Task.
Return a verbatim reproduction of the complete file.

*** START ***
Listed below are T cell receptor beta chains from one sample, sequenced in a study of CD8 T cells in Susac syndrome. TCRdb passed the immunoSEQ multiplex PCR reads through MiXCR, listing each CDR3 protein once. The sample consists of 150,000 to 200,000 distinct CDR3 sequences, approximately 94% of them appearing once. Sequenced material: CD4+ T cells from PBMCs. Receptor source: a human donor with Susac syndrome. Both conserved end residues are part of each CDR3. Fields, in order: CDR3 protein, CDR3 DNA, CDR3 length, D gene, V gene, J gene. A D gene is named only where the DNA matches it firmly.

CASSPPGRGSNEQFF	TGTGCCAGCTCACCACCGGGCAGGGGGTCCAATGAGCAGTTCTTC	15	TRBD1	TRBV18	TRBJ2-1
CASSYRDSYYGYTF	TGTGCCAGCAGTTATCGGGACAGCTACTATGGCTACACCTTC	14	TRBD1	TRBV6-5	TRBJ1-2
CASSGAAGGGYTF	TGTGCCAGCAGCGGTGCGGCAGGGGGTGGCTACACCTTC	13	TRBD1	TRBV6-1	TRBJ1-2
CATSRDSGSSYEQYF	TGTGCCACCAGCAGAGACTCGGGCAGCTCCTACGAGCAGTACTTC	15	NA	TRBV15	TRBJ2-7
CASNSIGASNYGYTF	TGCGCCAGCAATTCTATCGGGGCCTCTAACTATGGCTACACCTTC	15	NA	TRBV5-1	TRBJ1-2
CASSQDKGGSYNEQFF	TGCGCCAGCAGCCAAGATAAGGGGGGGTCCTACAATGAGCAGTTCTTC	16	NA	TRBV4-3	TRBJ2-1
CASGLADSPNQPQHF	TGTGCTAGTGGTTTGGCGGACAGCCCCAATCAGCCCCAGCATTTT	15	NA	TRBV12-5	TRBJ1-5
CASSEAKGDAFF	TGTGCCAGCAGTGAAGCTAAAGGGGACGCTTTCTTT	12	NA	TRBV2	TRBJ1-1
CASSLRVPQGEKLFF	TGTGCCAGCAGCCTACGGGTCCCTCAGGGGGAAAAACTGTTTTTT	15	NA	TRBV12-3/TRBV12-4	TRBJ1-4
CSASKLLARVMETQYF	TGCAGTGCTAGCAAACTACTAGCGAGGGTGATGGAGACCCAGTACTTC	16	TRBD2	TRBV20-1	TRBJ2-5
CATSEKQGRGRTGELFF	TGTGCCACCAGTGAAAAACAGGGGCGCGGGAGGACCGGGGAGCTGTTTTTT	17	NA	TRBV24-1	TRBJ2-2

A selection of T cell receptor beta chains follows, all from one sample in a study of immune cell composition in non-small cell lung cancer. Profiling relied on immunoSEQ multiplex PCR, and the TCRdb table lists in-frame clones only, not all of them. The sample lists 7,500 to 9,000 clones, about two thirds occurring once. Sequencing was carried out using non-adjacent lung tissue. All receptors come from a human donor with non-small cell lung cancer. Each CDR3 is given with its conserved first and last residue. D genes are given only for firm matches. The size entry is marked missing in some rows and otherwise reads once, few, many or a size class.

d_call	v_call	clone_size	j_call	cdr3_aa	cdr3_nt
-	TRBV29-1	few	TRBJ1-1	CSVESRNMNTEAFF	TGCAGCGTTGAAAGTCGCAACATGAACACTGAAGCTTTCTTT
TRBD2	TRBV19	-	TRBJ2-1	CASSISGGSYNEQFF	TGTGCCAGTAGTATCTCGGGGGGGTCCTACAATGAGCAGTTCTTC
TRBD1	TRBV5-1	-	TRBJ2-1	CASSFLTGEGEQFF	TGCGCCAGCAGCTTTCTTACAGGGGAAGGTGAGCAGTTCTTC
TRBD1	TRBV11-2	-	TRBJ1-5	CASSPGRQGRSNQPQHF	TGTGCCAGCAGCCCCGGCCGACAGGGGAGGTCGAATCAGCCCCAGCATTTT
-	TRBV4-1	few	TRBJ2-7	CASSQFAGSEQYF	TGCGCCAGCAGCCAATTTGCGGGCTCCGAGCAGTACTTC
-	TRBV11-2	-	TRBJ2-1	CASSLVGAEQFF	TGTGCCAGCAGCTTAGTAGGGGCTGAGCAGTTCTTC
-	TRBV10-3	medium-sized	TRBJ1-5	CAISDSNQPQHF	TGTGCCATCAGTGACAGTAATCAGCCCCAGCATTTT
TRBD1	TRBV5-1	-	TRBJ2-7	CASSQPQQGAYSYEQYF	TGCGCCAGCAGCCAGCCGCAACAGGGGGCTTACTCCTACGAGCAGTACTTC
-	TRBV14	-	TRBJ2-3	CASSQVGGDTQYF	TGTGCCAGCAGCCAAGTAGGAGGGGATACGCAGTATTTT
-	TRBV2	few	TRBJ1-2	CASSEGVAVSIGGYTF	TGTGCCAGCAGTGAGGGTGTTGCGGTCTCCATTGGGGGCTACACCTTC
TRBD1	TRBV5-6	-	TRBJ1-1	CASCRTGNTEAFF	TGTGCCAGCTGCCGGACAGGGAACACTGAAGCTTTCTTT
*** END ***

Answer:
Listed below are T cell receptor beta chains from one sample, sequenced in a study of CD8 T cells in Susac syndrome. TCRdb passed the immunoSEQ multiplex PCR reads through MiXCR, listing each CDR3 protein once. The sample consists of 150,000 to 200,000 distinct CDR3 sequences, approximately 94% of them appearing once. Sequenced material: CD4+ T cells from PBMCs. Receptor source: a human donor with Susac syndrome. Both conserved end residues are part of each CDR3. Fields, in order: CDR3 protein, CDR3 DNA, CDR3 length, D gene, V gene, J gene. A D gene is named only where the DNA matches it firmly.

CASSPPGRGSNEQFF	TGTGCCAGCTCACCACCGGGCAGGGGGTCCAATGAGCAGTTCTTC	15	TRBD1	TRBV18	TRBJ2-1
CASSYRDSYYGYTF	TGTGCCAGCAGTTATCGGGACAGCTACTATGGCTACACCTTC	14	TRBD1	TRBV6-5	TRBJ1-2
CASSGAAGGGYTF	TGTGCCAGCAGCGGTGCGGCAGGGGGTGGCTACACCTTC	13	TRBD1	TRBV6-1	TRBJ1-2
CATSRDSGSSYEQYF	TGTGCCACCAGCAGAGACTCGGGCAGCTCCTACGAGCAGTACTTC	15	NA	TRBV15	TRBJ2-7
CASNSIGASNYGYTF	TGCGCCAGCAATTCTATCGGGGCCTCTAACTATGGCTACACCTTC	15	NA	TRBV5-1	TRBJ1-2
CASSQDKGGSYNEQFF	TGCGCCAGCAGCCAAGATAAGGGGGGGTCCTACAATGAGCAGTTCTTC	16	NA	TRBV4-3	TRBJ2-1
CASGLADSPNQPQHF	TGTGCTAGTGGTTTGGCGGACAGCCCCAATCAGCCCCAGCATTTT	15	NA	TRBV12-5	TRBJ1-5
CASSEAKGDAFF	TGTGCCAGCAGTGAAGCTAAAGGGGACGCTTTCTTT	12	NA	TRBV2	TRBJ1-1
CASSLRVPQGEKLFF	TGTGCCAGCAGCCTACGGGTCCCTCAGGGGGAAAAACTGTTTTTT	15	NA	TRBV12-3/TRBV12-4	TRBJ1-4
CSASKLLARVMETQYF	TGCAGTGCTAGCAAACTACTAGCGAGGGTGATGGAGACCCAGTACTTC	16	TRBD2	TRBV20-1	TRBJ2-5
CATSEKQGRGRTGELFF	TGTGCCACCAGTGAAAAACAGGGGCGCGGGAGGACCGGGGAGCTGTTTTTT	17	NA	TRBV24-1	TRBJ2-2

A selection of T cell receptor beta chains follows, all from one sample in a study of immune cell composition in non-small cell lung cancer. Profiling relied on immunoSEQ multiplex PCR, and the TCRdb table lists in-frame clones only, not all of them. The sample lists 7,500 to 9,000 clones, about two thirds occurring once. Sequencing was carried out using non-adjacent lung tissue. All receptors come from a human donor with non-small cell lung cancer. Each CDR3 is given with its conserved first and last residue. D genes are given only for firm matches. The size entry is marked missing in some rows and otherwise reads once, few, many or a size class.

d_call	v_call	clone_size	j_call	cdr3_aa	cdr3_nt
-	TRBV29-1	few	TRBJ1-1	CSVESRNMNTEAFF	TGCAGCGTTGAAAGTCGCAACATGAACACTGAAGCTTTCTTT
TRBD2	TRBV19	-	TRBJ2-1	CASSISGGSYNEQFF	TGTGCCAGTAGTATCTCGGGGGGGTCCTACAATGAGCAGTTCTTC
TRBD1	TRBV5-1	-	TRBJ2-1	CASSFLTGEGEQFF	TGCGCCAGCAGCTTTCTTACAGGGGAAGGTGAGCAGTTCTTC
TRBD1	TRBV11-2	-	TRBJ1-5	CASSPGRQGRSNQPQHF	TGTGCCAGCAGCCCCGGCCGACAGGGGAGGTCGAATCAGCCCCAGCATTTT
-	TRBV4-1	few	TRBJ2-7	CASSQFAGSEQYF	TGCGCCAGCAGCCAATTTGCGGGCTCCGAGCAGTACTTC
-	TRBV11-2	-	TRBJ2-1	CASSLVGAEQFF	TGTGCCAGCAGCTTAGTAGGGGCTGAGCAGTTCTTC
-	TRBV10-3	medium-sized	TRBJ1-5	CAISDSNQPQHF	TGTGCCATCAGTGACAGTAATCAGCCCCAGCATTTT
TRBD1	TRBV5-1	-	TRBJ2-7	CASSQPQQGAYSYEQYF	TGCGCCAGCAGCCAGCCGCAACAGGGGGCTTACTCCTACGAGCAGTACTTC
-	TRBV14	-	TRBJ2-3	CASSQVGGDTQYF	TGTGCCAGCAGCCAAGTAGGAGGGGATACGCAGTATTTT
-	TRBV2	few	TRBJ1-2	CASSEGVAVSIGGYTF	TGTGCCAGCAGTGAGGGTGTTGCGGTCTCCATTGGGGGCTACACCTTC
TRBD1	TRBV5-6	-	TRBJ1-1	CASCRTGNTEAFF	TGTGCCAGCTGCCGGACAGGGAACACTGAAGCTTTCTTT